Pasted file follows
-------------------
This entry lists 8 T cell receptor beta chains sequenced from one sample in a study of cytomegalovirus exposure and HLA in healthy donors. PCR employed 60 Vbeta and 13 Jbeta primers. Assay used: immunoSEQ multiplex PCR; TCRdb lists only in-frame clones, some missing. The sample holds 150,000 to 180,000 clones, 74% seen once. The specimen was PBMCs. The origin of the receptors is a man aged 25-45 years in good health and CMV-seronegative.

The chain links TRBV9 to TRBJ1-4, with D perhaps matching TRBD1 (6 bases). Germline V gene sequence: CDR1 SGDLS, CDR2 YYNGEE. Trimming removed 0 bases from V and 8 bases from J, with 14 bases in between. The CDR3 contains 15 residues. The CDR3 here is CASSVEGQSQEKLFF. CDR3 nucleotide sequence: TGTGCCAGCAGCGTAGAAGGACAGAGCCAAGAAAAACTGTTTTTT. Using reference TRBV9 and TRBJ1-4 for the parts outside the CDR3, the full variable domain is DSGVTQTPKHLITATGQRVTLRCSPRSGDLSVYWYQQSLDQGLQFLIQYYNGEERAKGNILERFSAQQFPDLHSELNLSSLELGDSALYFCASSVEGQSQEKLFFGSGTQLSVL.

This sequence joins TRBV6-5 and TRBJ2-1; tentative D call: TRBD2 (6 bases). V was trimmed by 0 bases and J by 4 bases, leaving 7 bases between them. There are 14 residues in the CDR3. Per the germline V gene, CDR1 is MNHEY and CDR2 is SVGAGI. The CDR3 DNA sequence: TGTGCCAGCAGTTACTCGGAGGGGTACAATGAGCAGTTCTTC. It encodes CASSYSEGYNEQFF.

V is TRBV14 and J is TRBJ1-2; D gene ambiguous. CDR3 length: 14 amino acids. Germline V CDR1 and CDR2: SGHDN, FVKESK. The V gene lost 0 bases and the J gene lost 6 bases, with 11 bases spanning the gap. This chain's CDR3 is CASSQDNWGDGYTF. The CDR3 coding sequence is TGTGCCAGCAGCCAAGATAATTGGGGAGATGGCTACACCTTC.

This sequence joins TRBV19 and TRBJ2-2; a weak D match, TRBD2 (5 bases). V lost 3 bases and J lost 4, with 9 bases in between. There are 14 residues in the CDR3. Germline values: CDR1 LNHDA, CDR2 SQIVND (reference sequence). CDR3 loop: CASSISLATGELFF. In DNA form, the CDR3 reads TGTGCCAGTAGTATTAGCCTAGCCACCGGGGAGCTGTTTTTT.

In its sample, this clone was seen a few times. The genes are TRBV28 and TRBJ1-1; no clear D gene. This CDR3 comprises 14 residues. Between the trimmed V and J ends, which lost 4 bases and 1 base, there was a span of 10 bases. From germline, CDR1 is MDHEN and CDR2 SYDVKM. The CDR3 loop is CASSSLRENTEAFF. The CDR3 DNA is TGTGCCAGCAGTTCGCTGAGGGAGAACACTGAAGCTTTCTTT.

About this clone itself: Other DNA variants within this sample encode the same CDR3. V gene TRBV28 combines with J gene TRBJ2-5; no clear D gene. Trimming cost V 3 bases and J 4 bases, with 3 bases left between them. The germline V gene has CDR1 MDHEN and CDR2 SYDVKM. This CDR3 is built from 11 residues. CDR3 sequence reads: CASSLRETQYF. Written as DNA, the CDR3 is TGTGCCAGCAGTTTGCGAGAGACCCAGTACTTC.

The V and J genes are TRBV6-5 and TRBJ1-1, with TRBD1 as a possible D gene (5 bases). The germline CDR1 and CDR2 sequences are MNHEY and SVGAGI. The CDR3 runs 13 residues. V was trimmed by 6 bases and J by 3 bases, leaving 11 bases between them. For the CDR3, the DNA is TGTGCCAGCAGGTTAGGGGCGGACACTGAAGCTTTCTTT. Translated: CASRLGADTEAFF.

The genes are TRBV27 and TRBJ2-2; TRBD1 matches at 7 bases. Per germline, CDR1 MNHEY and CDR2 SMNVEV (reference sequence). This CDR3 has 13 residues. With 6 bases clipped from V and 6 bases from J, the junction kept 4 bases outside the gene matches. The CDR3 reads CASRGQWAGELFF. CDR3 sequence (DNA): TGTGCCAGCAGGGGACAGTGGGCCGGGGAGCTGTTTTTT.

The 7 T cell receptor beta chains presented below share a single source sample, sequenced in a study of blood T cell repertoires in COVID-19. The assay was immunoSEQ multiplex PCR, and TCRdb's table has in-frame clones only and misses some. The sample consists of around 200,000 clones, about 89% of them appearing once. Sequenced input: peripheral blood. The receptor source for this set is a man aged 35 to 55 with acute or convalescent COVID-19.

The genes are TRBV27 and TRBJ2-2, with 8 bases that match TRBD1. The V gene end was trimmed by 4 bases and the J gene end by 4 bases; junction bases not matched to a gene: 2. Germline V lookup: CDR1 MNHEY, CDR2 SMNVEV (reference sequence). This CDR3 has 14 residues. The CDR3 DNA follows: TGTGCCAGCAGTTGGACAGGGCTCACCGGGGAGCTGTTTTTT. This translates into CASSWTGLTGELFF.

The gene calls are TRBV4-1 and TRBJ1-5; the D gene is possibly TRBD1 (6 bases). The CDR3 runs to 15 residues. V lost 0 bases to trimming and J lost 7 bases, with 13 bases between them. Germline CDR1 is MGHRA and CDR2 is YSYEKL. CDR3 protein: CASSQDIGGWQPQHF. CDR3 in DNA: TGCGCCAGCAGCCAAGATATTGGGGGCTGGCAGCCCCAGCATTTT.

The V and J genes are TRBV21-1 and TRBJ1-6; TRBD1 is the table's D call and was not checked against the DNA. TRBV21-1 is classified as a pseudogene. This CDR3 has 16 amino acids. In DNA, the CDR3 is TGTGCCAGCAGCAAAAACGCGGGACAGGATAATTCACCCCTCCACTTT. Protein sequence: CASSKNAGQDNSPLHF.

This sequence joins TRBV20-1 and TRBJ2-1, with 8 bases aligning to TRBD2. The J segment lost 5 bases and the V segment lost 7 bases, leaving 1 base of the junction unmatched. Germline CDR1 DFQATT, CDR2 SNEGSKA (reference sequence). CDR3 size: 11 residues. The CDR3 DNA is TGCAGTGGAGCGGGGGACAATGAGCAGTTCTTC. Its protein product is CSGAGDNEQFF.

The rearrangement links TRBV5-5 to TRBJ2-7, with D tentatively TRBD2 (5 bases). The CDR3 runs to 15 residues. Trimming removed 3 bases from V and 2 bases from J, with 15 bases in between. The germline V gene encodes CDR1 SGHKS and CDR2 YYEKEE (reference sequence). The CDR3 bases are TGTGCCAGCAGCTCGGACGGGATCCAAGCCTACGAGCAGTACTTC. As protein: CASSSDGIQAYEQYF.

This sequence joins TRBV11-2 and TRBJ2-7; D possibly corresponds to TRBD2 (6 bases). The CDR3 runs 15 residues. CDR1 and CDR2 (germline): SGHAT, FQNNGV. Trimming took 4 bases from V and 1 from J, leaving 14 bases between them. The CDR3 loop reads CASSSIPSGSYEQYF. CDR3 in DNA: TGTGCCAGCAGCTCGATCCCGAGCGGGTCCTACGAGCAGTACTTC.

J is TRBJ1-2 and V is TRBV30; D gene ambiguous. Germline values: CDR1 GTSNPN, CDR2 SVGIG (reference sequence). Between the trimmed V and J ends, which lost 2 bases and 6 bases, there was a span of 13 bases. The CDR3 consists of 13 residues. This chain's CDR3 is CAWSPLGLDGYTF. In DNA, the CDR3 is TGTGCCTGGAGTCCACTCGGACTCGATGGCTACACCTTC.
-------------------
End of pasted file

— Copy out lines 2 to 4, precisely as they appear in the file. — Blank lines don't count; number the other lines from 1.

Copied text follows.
The chain links TRBV9 to TRBJ1-4, with D perhaps matching TRBD1 (6 bases). Germline V gene sequence: CDR1 SGDLS, CDR2 YYNGEE. Trimming removed 0 bases from V and 8 bases from J, with 14 bases in between. The CDR3 contains 15 residues. The CDR3 here is CASSVEGQSQEKLFF. CDR3 nucleotide sequence: TGTGCCAGCAGCGTAGAAGGACAGAGCCAAGAAAAACTGTTTTTT. Using reference TRBV9 and TRBJ1-4 for the parts outside the CDR3, the full variable domain is DSGVTQTPKHLITATGQRVTLRCSPRSGDLSVYWYQQSLDQGLQFLIQYYNGEERAKGNILERFSAQQFPDLHSELNLSSLELGDSALYFCASSVEGQSQEKLFFGSGTQLSVL.

This sequence joins TRBV6-5 and TRBJ2-1; tentative D call: TRBD2 (6 bases). V was trimmed by 0 bases and J by 4 bases, leaving 7 bases between them. There are 14 residues in the CDR3. Per the germline V gene, CDR1 is MNHEY and CDR2 is SVGAGI. The CDR3 DNA sequence: TGTGCCAGCAGTTACTCGGAGGGGTACAATGAGCAGTTCTTC. It encodes CASSYSEGYNEQFF.

V is TRBV14 and J is TRBJ1-2; D gene ambiguous. CDR3 length: 14 amino acids. Germline V CDR1 and CDR2: SGHDN, FVKESK. The V gene lost 0 bases and the J gene lost 6 bases, with 11 bases spanning the gap. This chain's CDR3 is CASSQDNWGDGYTF. The CDR3 coding sequence is TGTGCCAGCAGCCAAGATAATTGGGGAGATGGCTACACCTTC.